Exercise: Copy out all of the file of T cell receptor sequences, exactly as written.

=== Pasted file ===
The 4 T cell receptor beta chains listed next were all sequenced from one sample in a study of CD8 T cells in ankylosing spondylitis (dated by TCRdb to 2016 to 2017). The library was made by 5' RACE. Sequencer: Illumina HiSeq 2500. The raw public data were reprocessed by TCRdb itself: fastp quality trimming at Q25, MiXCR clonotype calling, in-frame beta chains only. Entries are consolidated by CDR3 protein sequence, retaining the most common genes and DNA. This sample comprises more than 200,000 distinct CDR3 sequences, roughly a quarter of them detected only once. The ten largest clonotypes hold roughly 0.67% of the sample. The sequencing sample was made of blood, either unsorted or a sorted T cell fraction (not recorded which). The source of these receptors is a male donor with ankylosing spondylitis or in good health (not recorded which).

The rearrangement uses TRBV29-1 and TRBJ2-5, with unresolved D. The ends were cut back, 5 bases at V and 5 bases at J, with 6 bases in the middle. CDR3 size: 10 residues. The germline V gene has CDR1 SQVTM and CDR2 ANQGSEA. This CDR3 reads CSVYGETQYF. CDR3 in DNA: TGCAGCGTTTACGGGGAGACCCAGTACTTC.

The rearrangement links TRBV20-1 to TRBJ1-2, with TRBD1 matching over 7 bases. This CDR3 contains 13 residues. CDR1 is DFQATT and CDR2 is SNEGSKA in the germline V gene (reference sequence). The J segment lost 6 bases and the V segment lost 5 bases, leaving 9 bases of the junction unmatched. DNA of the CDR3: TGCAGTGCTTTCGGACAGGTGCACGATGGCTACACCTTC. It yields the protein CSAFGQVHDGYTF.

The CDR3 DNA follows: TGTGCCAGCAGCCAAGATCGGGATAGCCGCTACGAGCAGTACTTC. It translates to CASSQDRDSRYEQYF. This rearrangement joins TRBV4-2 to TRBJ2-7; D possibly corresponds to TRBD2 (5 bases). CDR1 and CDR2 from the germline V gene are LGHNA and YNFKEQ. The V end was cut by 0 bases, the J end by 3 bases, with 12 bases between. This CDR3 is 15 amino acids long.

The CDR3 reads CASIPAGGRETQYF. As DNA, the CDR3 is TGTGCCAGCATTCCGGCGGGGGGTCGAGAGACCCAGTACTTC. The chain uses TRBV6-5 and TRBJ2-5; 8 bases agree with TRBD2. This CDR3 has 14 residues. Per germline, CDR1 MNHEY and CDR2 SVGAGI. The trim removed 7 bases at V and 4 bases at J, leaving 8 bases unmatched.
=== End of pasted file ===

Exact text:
The 4 T cell receptor beta chains listed next were all sequenced from one sample in a study of CD8 T cells in ankylosing spondylitis (dated by TCRdb to 2016 to 2017). The library was made by 5' RACE. Sequencer: Illumina HiSeq 2500. The raw public data were reprocessed by TCRdb itself: fastp quality trimming at Q25, MiXCR clonotype calling, in-frame beta chains only. Entries are consolidated by CDR3 protein sequence, retaining the most common genes and DNA. This sample comprises more than 200,000 distinct CDR3 sequences, roughly a quarter of them detected only once. The ten largest clonotypes hold roughly 0.67% of the sample. The sequencing sample was made of blood, either unsorted or a sorted T cell fraction (not recorded which). The source of these receptors is a male donor with ankylosing spondylitis or in good health (not recorded which).

The rearrangement uses TRBV29-1 and TRBJ2-5, with unresolved D. The ends were cut back, 5 bases at V and 5 bases at J, with 6 bases in the middle. CDR3 size: 10 residues. The germline V gene has CDR1 SQVTM and CDR2 ANQGSEA. This CDR3 reads CSVYGETQYF. CDR3 in DNA: TGCAGCGTTTACGGGGAGACCCAGTACTTC.

The rearrangement links TRBV20-1 to TRBJ1-2, with TRBD1 matching over 7 bases. This CDR3 contains 13 residues. CDR1 is DFQATT and CDR2 is SNEGSKA in the germline V gene (reference sequence). The J segment lost 6 bases and the V segment lost 5 bases, leaving 9 bases of the junction unmatched. DNA of the CDR3: TGCAGTGCTTTCGGACAGGTGCACGATGGCTACACCTTC. It yields the protein CSAFGQVHDGYTF.

The CDR3 DNA follows: TGTGCCAGCAGCCAAGATCGGGATAGCCGCTACGAGCAGTACTTC. It translates to CASSQDRDSRYEQYF. This rearrangement joins TRBV4-2 to TRBJ2-7; D possibly corresponds to TRBD2 (5 bases). CDR1 and CDR2 from the germline V gene are LGHNA and YNFKEQ. The V end was cut by 0 bases, the J end by 3 bases, with 12 bases between. This CDR3 is 15 amino acids long.

The CDR3 reads CASIPAGGRETQYF. As DNA, the CDR3 is TGTGCCAGCATTCCGGCGGGGGGTCGAGAGACCCAGTACTTC. The chain uses TRBV6-5 and TRBJ2-5; 8 bases agree with TRBD2. This CDR3 has 14 residues. Per germline, CDR1 MNHEY and CDR2 SVGAGI. The trim removed 7 bases at V and 4 bases at J, leaving 8 bases unmatched.